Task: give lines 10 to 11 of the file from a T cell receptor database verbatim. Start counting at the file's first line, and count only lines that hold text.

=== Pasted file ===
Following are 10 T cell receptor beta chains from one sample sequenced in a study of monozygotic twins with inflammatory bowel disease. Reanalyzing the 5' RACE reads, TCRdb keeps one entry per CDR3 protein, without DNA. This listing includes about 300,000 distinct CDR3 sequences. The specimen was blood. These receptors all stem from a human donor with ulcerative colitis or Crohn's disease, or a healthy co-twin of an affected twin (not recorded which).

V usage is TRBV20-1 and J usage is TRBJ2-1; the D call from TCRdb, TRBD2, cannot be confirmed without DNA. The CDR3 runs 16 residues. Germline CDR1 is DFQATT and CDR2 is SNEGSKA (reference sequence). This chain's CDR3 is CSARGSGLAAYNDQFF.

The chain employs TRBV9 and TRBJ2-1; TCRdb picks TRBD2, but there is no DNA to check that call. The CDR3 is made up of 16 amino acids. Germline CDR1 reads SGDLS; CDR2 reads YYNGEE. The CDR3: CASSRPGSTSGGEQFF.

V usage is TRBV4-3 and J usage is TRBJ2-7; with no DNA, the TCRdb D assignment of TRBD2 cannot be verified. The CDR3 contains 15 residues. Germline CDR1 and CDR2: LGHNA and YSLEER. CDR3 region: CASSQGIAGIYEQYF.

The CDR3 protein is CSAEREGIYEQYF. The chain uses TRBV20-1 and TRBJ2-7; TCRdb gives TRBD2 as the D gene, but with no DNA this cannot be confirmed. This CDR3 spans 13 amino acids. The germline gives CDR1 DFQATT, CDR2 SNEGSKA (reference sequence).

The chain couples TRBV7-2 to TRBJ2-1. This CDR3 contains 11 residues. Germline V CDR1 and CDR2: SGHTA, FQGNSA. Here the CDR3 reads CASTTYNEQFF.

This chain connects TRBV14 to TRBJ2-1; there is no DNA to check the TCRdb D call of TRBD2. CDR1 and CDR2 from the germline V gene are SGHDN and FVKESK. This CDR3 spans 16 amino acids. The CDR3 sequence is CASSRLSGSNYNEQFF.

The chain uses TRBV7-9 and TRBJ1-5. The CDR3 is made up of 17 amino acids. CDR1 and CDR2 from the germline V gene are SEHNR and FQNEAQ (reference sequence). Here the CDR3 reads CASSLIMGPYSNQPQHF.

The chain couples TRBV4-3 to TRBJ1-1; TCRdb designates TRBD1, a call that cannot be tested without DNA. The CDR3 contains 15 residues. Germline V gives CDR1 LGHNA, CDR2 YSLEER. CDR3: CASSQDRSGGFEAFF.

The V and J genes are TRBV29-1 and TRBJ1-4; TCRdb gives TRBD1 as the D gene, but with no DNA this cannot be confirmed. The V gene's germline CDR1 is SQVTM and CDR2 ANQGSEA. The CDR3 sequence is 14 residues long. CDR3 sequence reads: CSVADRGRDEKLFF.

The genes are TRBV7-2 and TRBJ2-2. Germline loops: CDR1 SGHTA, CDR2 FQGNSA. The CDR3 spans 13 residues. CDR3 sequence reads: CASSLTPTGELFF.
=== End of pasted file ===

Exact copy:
The V and J genes are TRBV29-1 and TRBJ1-4; TCRdb gives TRBD1 as the D gene, but with no DNA this cannot be confirmed. The V gene's germline CDR1 is SQVTM and CDR2 ANQGSEA. The CDR3 sequence is 14 residues long. CDR3 sequence reads: CSVADRGRDEKLFF.

The genes are TRBV7-2 and TRBJ2-2. Germline loops: CDR1 SGHTA, CDR2 FQGNSA. The CDR3 spans 13 residues. CDR3 sequence reads: CASSLTPTGELFF.